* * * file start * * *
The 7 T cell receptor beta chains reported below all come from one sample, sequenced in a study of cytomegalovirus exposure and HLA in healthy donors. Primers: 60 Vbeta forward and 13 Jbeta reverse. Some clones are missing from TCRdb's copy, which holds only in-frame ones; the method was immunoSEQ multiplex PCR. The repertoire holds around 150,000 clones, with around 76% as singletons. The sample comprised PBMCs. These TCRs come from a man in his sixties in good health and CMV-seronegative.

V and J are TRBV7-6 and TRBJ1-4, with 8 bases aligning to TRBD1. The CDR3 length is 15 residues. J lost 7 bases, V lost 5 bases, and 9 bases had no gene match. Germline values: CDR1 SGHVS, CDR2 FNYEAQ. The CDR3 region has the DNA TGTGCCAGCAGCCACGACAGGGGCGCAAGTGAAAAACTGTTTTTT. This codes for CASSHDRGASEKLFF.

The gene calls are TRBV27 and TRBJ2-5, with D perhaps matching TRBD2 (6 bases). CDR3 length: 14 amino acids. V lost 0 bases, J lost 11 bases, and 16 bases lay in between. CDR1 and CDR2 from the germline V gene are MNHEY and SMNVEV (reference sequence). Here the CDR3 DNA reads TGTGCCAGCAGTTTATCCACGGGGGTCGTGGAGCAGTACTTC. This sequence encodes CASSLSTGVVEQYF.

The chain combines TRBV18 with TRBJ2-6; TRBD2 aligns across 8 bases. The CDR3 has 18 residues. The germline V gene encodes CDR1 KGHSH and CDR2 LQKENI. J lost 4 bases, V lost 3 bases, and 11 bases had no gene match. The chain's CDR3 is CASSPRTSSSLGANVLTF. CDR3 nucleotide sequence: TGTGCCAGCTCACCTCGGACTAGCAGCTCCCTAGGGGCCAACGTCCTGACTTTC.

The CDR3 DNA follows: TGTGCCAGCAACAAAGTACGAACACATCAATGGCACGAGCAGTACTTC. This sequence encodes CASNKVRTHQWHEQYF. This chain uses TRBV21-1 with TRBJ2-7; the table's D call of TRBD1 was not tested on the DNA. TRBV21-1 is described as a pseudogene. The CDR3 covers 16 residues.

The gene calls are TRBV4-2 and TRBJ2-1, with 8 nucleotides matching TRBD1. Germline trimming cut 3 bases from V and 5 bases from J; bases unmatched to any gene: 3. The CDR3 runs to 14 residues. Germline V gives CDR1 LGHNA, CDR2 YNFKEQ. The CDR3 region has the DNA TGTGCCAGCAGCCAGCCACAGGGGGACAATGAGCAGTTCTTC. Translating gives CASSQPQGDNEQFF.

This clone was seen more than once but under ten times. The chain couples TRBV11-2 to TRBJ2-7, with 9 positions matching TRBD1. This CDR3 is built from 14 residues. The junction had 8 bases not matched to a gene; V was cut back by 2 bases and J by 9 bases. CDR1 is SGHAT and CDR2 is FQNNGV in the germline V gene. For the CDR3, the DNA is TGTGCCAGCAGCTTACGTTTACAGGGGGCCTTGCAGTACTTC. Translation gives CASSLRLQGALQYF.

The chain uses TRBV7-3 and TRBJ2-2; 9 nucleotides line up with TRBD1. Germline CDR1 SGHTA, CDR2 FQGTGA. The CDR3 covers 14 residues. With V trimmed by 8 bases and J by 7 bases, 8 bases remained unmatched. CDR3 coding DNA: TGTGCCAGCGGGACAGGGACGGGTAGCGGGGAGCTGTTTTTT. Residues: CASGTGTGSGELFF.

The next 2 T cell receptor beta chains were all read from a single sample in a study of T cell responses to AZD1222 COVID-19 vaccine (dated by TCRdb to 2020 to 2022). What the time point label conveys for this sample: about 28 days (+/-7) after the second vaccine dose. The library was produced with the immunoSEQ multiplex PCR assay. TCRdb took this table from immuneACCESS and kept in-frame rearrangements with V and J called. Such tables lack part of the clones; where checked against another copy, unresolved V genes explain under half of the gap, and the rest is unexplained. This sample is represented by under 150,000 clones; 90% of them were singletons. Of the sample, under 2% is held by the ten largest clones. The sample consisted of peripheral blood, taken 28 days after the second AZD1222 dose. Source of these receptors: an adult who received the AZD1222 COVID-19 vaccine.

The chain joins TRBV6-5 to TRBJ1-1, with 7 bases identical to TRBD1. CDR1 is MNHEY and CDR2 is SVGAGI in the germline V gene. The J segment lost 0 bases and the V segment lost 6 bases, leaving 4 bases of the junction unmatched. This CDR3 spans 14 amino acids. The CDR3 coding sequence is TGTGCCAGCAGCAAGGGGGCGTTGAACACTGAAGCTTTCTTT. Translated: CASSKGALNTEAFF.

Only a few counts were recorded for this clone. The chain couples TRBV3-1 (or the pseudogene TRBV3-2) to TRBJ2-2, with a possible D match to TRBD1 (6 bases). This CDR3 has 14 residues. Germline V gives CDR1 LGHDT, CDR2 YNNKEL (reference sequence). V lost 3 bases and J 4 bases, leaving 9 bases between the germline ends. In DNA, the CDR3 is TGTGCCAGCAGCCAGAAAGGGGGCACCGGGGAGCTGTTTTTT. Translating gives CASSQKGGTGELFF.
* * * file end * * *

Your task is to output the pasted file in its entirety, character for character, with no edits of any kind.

The 7 T cell receptor beta chains reported below all come from one sample, sequenced in a study of cytomegalovirus exposure and HLA in healthy donors. Primers: 60 Vbeta forward and 13 Jbeta reverse. Some clones are missing from TCRdb's copy, which holds only in-frame ones; the method was immunoSEQ multiplex PCR. The repertoire holds around 150,000 clones, with around 76% as singletons. The sample comprised PBMCs. These TCRs come from a man in his sixties in good health and CMV-seronegative.

V and J are TRBV7-6 and TRBJ1-4, with 8 bases aligning to TRBD1. The CDR3 length is 15 residues. J lost 7 bases, V lost 5 bases, and 9 bases had no gene match. Germline values: CDR1 SGHVS, CDR2 FNYEAQ. The CDR3 region has the DNA TGTGCCAGCAGCCACGACAGGGGCGCAAGTGAAAAACTGTTTTTT. This codes for CASSHDRGASEKLFF.

The gene calls are TRBV27 and TRBJ2-5, with D perhaps matching TRBD2 (6 bases). CDR3 length: 14 amino acids. V lost 0 bases, J lost 11 bases, and 16 bases lay in between. CDR1 and CDR2 from the germline V gene are MNHEY and SMNVEV (reference sequence). Here the CDR3 DNA reads TGTGCCAGCAGTTTATCCACGGGGGTCGTGGAGCAGTACTTC. This sequence encodes CASSLSTGVVEQYF.

The chain combines TRBV18 with TRBJ2-6; TRBD2 aligns across 8 bases. The CDR3 has 18 residues. The germline V gene encodes CDR1 KGHSH and CDR2 LQKENI. J lost 4 bases, V lost 3 bases, and 11 bases had no gene match. The chain's CDR3 is CASSPRTSSSLGANVLTF. CDR3 nucleotide sequence: TGTGCCAGCTCACCTCGGACTAGCAGCTCCCTAGGGGCCAACGTCCTGACTTTC.

The CDR3 DNA follows: TGTGCCAGCAACAAAGTACGAACACATCAATGGCACGAGCAGTACTTC. This sequence encodes CASNKVRTHQWHEQYF. This chain uses TRBV21-1 with TRBJ2-7; the table's D call of TRBD1 was not tested on the DNA. TRBV21-1 is described as a pseudogene. The CDR3 covers 16 residues.

The gene calls are TRBV4-2 and TRBJ2-1, with 8 nucleotides matching TRBD1. Germline trimming cut 3 bases from V and 5 bases from J; bases unmatched to any gene: 3. The CDR3 runs to 14 residues. Germline V gives CDR1 LGHNA, CDR2 YNFKEQ. The CDR3 region has the DNA TGTGCCAGCAGCCAGCCACAGGGGGACAATGAGCAGTTCTTC. Translating gives CASSQPQGDNEQFF.

This clone was seen more than once but under ten times. The chain couples TRBV11-2 to TRBJ2-7, with 9 positions matching TRBD1. This CDR3 is built from 14 residues. The junction had 8 bases not matched to a gene; V was cut back by 2 bases and J by 9 bases. CDR1 is SGHAT and CDR2 is FQNNGV in the germline V gene. For the CDR3, the DNA is TGTGCCAGCAGCTTACGTTTACAGGGGGCCTTGCAGTACTTC. Translation gives CASSLRLQGALQYF.

The chain uses TRBV7-3 and TRBJ2-2; 9 nucleotides line up with TRBD1. Germline CDR1 SGHTA, CDR2 FQGTGA. The CDR3 covers 14 residues. With V trimmed by 8 bases and J by 7 bases, 8 bases remained unmatched. CDR3 coding DNA: TGTGCCAGCGGGACAGGGACGGGTAGCGGGGAGCTGTTTTTT. Residues: CASGTGTGSGELFF.

The next 2 T cell receptor beta chains were all read from a single sample in a study of T cell responses to AZD1222 COVID-19 vaccine (dated by TCRdb to 2020 to 2022). What the time point label conveys for this sample: about 28 days (+/-7) after the second vaccine dose. The library was produced with the immunoSEQ multiplex PCR assay. TCRdb took this table from immuneACCESS and kept in-frame rearrangements with V and J called. Such tables lack part of the clones; where checked against another copy, unresolved V genes explain under half of the gap, and the rest is unexplained. This sample is represented by under 150,000 clones; 90% of them were singletons. Of the sample, under 2% is held by the ten largest clones. The sample consisted of peripheral blood, taken 28 days after the second AZD1222 dose. Source of these receptors: an adult who received the AZD1222 COVID-19 vaccine.

The chain joins TRBV6-5 to TRBJ1-1, with 7 bases identical to TRBD1. CDR1 is MNHEY and CDR2 is SVGAGI in the germline V gene. The J segment lost 0 bases and the V segment lost 6 bases, leaving 4 bases of the junction unmatched. This CDR3 spans 14 amino acids. The CDR3 coding sequence is TGTGCCAGCAGCAAGGGGGCGTTGAACACTGAAGCTTTCTTT. Translated: CASSKGALNTEAFF.

Only a few counts were recorded for this clone. The chain couples TRBV3-1 (or the pseudogene TRBV3-2) to TRBJ2-2, with a possible D match to TRBD1 (6 bases). This CDR3 has 14 residues. Germline V gives CDR1 LGHDT, CDR2 YNNKEL (reference sequence). V lost 3 bases and J 4 bases, leaving 9 bases between the germline ends. In DNA, the CDR3 is TGTGCCAGCAGCCAGAAAGGGGGCACCGGGGAGCTGTTTTTT. Translating gives CASSQKGGTGELFF.